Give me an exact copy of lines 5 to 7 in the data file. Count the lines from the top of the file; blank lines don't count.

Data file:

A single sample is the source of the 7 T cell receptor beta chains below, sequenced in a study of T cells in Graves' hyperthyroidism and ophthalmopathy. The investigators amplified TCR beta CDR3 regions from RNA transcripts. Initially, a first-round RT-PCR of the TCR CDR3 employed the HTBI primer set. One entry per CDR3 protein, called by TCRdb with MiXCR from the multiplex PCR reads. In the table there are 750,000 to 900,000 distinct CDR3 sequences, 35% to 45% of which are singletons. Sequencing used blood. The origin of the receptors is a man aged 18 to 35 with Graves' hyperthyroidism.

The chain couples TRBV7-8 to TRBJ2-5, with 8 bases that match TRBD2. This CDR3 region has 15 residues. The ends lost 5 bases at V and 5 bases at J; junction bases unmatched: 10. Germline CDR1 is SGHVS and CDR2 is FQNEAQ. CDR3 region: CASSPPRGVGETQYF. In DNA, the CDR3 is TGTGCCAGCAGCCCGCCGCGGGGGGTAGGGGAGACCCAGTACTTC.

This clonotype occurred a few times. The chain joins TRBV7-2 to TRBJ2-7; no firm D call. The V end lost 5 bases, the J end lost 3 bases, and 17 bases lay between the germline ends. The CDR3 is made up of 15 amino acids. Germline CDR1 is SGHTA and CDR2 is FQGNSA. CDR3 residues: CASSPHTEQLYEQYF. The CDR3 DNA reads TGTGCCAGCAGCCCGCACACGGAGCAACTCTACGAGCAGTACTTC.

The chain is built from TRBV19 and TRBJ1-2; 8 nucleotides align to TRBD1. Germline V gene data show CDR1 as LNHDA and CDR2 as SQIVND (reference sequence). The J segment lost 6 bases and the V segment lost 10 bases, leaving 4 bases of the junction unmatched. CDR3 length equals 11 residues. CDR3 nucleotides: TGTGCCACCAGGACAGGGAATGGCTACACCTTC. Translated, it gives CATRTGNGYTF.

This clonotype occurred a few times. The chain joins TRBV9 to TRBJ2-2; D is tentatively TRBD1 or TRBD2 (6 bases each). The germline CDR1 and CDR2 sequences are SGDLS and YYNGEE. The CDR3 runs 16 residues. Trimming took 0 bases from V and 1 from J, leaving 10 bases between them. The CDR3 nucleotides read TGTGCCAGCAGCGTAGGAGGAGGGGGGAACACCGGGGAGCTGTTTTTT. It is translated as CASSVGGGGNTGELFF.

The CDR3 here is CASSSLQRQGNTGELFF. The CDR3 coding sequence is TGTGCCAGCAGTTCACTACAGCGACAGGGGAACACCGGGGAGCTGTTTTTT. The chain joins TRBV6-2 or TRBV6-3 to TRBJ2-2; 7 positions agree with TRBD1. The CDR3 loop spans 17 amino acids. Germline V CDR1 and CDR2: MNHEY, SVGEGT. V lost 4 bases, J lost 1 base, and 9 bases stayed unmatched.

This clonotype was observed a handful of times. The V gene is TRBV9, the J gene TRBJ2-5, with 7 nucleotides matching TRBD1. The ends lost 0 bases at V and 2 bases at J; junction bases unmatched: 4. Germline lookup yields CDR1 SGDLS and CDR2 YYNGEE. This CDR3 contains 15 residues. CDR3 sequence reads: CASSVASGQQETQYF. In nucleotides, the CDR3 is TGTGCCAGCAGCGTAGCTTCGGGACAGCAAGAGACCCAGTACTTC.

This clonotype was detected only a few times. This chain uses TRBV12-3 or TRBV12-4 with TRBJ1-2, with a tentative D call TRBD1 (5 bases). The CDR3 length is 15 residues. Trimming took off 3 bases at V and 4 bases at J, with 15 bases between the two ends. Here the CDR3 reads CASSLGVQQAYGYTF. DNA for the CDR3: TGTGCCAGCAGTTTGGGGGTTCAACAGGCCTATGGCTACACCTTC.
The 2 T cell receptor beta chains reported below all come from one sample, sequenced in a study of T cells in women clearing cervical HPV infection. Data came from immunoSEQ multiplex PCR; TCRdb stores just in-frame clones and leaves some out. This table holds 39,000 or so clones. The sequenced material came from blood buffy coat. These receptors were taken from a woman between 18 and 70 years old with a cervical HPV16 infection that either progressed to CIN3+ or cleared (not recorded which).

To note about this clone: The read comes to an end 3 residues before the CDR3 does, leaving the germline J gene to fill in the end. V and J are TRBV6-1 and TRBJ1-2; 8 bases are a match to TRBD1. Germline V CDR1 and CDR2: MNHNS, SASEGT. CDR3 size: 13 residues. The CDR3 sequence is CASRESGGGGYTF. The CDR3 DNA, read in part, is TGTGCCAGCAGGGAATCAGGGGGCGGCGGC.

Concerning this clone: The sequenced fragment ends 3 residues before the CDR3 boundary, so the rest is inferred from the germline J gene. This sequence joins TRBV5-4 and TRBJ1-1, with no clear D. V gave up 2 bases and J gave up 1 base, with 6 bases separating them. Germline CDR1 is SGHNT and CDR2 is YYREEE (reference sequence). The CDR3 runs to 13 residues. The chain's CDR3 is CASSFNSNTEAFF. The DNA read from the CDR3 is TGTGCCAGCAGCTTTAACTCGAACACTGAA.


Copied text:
This clonotype occurred a few times. The chain joins TRBV9 to TRBJ2-2; D is tentatively TRBD1 or TRBD2 (6 bases each). The germline CDR1 and CDR2 sequences are SGDLS and YYNGEE. The CDR3 runs 16 residues. Trimming took 0 bases from V and 1 from J, leaving 10 bases between them. The CDR3 nucleotides read TGTGCCAGCAGCGTAGGAGGAGGGGGGAACACCGGGGAGCTGTTTTTT. It is translated as CASSVGGGGNTGELFF.

The CDR3 here is CASSSLQRQGNTGELFF. The CDR3 coding sequence is TGTGCCAGCAGTTCACTACAGCGACAGGGGAACACCGGGGAGCTGTTTTTT. The chain joins TRBV6-2 or TRBV6-3 to TRBJ2-2; 7 positions agree with TRBD1. The CDR3 loop spans 17 amino acids. Germline V CDR1 and CDR2: MNHEY, SVGEGT. V lost 4 bases, J lost 1 base, and 9 bases stayed unmatched.

This clonotype was observed a handful of times. The V gene is TRBV9, the J gene TRBJ2-5, with 7 nucleotides matching TRBD1. The ends lost 0 bases at V and 2 bases at J; junction bases unmatched: 4. Germline lookup yields CDR1 SGDLS and CDR2 YYNGEE. This CDR3 contains 15 residues. CDR3 sequence reads: CASSVASGQQETQYF. In nucleotides, the CDR3 is TGTGCCAGCAGCGTAGCTTCGGGACAGCAAGAGACCCAGTACTTC.